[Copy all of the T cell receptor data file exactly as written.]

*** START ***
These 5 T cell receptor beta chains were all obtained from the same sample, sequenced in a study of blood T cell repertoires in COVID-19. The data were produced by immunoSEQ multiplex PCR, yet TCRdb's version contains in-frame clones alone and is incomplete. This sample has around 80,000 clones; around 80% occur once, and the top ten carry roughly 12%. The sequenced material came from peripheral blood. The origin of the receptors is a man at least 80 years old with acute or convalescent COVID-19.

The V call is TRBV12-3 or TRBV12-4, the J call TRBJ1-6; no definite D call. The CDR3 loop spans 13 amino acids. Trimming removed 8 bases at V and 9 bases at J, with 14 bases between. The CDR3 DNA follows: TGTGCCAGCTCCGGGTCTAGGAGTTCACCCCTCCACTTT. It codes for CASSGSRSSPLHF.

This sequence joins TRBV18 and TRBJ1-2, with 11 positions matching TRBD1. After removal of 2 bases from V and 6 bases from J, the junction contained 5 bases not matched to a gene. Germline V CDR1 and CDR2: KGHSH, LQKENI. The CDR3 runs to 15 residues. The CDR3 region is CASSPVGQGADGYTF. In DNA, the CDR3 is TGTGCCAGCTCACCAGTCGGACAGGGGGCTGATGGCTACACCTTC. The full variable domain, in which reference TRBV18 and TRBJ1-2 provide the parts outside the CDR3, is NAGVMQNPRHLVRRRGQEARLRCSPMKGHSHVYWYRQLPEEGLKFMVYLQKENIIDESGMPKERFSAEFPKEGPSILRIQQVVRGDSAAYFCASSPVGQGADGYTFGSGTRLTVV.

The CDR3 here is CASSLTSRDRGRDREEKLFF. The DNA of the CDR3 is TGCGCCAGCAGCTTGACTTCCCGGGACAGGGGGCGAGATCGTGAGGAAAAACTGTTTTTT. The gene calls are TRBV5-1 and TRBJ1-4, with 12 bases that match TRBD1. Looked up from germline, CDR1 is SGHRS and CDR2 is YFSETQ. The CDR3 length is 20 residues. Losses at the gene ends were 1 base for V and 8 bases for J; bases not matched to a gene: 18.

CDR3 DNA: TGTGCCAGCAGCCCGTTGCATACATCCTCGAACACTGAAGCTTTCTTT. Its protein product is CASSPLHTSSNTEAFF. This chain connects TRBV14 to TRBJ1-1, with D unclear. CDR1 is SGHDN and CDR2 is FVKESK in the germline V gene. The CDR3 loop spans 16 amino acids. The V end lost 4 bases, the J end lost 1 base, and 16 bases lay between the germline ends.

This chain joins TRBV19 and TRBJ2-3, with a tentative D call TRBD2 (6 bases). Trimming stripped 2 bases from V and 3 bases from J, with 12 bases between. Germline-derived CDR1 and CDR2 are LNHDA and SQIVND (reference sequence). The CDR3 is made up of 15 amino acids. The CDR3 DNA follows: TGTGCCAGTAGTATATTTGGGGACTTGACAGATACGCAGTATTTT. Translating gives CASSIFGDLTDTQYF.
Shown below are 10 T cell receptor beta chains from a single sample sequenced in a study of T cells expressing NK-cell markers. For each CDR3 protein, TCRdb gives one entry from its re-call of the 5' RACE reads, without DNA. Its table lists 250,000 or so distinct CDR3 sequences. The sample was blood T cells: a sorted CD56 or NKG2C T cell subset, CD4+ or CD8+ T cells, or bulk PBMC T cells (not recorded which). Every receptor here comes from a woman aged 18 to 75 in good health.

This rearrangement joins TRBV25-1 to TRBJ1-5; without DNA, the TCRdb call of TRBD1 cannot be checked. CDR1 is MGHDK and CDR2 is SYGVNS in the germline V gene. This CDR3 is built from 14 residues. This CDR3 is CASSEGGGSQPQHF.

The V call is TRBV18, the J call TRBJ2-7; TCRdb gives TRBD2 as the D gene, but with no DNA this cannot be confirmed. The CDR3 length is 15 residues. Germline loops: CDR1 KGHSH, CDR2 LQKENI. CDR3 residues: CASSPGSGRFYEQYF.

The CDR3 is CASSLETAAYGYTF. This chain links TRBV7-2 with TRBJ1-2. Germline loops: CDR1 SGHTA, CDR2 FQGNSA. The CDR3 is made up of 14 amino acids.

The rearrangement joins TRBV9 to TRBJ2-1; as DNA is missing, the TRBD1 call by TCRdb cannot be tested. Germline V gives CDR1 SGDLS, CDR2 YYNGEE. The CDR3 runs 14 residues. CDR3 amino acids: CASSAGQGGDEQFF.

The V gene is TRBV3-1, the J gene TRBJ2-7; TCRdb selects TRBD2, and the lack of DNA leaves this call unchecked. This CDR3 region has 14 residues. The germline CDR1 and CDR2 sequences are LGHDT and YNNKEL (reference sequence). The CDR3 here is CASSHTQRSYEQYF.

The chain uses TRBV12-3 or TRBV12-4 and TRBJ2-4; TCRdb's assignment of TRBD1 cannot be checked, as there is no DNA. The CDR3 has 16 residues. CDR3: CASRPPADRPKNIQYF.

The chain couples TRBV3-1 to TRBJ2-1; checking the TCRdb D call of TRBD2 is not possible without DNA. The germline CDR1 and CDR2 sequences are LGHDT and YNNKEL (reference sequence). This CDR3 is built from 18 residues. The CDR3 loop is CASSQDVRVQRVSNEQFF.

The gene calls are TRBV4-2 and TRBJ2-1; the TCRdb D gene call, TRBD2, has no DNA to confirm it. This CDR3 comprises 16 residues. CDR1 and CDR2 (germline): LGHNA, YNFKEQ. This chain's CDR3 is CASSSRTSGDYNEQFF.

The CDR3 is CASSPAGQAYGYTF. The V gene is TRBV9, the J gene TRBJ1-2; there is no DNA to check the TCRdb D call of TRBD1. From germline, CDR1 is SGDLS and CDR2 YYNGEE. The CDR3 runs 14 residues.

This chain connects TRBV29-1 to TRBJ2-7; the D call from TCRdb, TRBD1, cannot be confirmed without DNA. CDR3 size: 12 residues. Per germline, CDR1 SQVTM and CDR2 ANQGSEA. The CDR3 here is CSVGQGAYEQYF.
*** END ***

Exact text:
These 5 T cell receptor beta chains were all obtained from the same sample, sequenced in a study of blood T cell repertoires in COVID-19. The data were produced by immunoSEQ multiplex PCR, yet TCRdb's version contains in-frame clones alone and is incomplete. This sample has around 80,000 clones; around 80% occur once, and the top ten carry roughly 12%. The sequenced material came from peripheral blood. The origin of the receptors is a man at least 80 years old with acute or convalescent COVID-19.

The V call is TRBV12-3 or TRBV12-4, the J call TRBJ1-6; no definite D call. The CDR3 loop spans 13 amino acids. Trimming removed 8 bases at V and 9 bases at J, with 14 bases between. The CDR3 DNA follows: TGTGCCAGCTCCGGGTCTAGGAGTTCACCCCTCCACTTT. It codes for CASSGSRSSPLHF.

This sequence joins TRBV18 and TRBJ1-2, with 11 positions matching TRBD1. After removal of 2 bases from V and 6 bases from J, the junction contained 5 bases not matched to a gene. Germline V CDR1 and CDR2: KGHSH, LQKENI. The CDR3 runs to 15 residues. The CDR3 region is CASSPVGQGADGYTF. In DNA, the CDR3 is TGTGCCAGCTCACCAGTCGGACAGGGGGCTGATGGCTACACCTTC. The full variable domain, in which reference TRBV18 and TRBJ1-2 provide the parts outside the CDR3, is NAGVMQNPRHLVRRRGQEARLRCSPMKGHSHVYWYRQLPEEGLKFMVYLQKENIIDESGMPKERFSAEFPKEGPSILRIQQVVRGDSAAYFCASSPVGQGADGYTFGSGTRLTVV.

The CDR3 here is CASSLTSRDRGRDREEKLFF. The DNA of the CDR3 is TGCGCCAGCAGCTTGACTTCCCGGGACAGGGGGCGAGATCGTGAGGAAAAACTGTTTTTT. The gene calls are TRBV5-1 and TRBJ1-4, with 12 bases that match TRBD1. Looked up from germline, CDR1 is SGHRS and CDR2 is YFSETQ. The CDR3 length is 20 residues. Losses at the gene ends were 1 base for V and 8 bases for J; bases not matched to a gene: 18.

CDR3 DNA: TGTGCCAGCAGCCCGTTGCATACATCCTCGAACACTGAAGCTTTCTTT. Its protein product is CASSPLHTSSNTEAFF. This chain connects TRBV14 to TRBJ1-1, with D unclear. CDR1 is SGHDN and CDR2 is FVKESK in the germline V gene. The CDR3 loop spans 16 amino acids. The V end lost 4 bases, the J end lost 1 base, and 16 bases lay between the germline ends.

This chain joins TRBV19 and TRBJ2-3, with a tentative D call TRBD2 (6 bases). Trimming stripped 2 bases from V and 3 bases from J, with 12 bases between. Germline-derived CDR1 and CDR2 are LNHDA and SQIVND (reference sequence). The CDR3 is made up of 15 amino acids. The CDR3 DNA follows: TGTGCCAGTAGTATATTTGGGGACTTGACAGATACGCAGTATTTT. Translating gives CASSIFGDLTDTQYF.
Shown below are 10 T cell receptor beta chains from a single sample sequenced in a study of T cells expressing NK-cell markers. For each CDR3 protein, TCRdb gives one entry from its re-call of the 5' RACE reads, without DNA. Its table lists 250,000 or so distinct CDR3 sequences. The sample was blood T cells: a sorted CD56 or NKG2C T cell subset, CD4+ or CD8+ T cells, or bulk PBMC T cells (not recorded which). Every receptor here comes from a woman aged 18 to 75 in good health.

This rearrangement joins TRBV25-1 to TRBJ1-5; without DNA, the TCRdb call of TRBD1 cannot be checked. CDR1 is MGHDK and CDR2 is SYGVNS in the germline V gene. This CDR3 is built from 14 residues. This CDR3 is CASSEGGGSQPQHF.

The V call is TRBV18, the J call TRBJ2-7; TCRdb gives TRBD2 as the D gene, but with no DNA this cannot be confirmed. The CDR3 length is 15 residues. Germline loops: CDR1 KGHSH, CDR2 LQKENI. CDR3 residues: CASSPGSGRFYEQYF.

The CDR3 is CASSLETAAYGYTF. This chain links TRBV7-2 with TRBJ1-2. Germline loops: CDR1 SGHTA, CDR2 FQGNSA. The CDR3 is made up of 14 amino acids.

The rearrangement joins TRBV9 to TRBJ2-1; as DNA is missing, the TRBD1 call by TCRdb cannot be tested. Germline V gives CDR1 SGDLS, CDR2 YYNGEE. The CDR3 runs 14 residues. CDR3 amino acids: CASSAGQGGDEQFF.

The V gene is TRBV3-1, the J gene TRBJ2-7; TCRdb selects TRBD2, and the lack of DNA leaves this call unchecked. This CDR3 region has 14 residues. The germline CDR1 and CDR2 sequences are LGHDT and YNNKEL (reference sequence). The CDR3 here is CASSHTQRSYEQYF.

The chain uses TRBV12-3 or TRBV12-4 and TRBJ2-4; TCRdb's assignment of TRBD1 cannot be checked, as there is no DNA. The CDR3 has 16 residues. CDR3: CASRPPADRPKNIQYF.

The chain couples TRBV3-1 to TRBJ2-1; checking the TCRdb D call of TRBD2 is not possible without DNA. The germline CDR1 and CDR2 sequences are LGHDT and YNNKEL (reference sequence). This CDR3 is built from 18 residues. The CDR3 loop is CASSQDVRVQRVSNEQFF.

The gene calls are TRBV4-2 and TRBJ2-1; the TCRdb D gene call, TRBD2, has no DNA to confirm it. This CDR3 comprises 16 residues. CDR1 and CDR2 (germline): LGHNA, YNFKEQ. This chain's CDR3 is CASSSRTSGDYNEQFF.

The CDR3 is CASSPAGQAYGYTF. The V gene is TRBV9, the J gene TRBJ1-2; there is no DNA to check the TCRdb D call of TRBD1. From germline, CDR1 is SGDLS and CDR2 YYNGEE. The CDR3 runs 14 residues.

This chain connects TRBV29-1 to TRBJ2-7; the D call from TCRdb, TRBD1, cannot be confirmed without DNA. CDR3 size: 12 residues. Per germline, CDR1 SQVTM and CDR2 ANQGSEA. The CDR3 here is CSVGQGAYEQYF.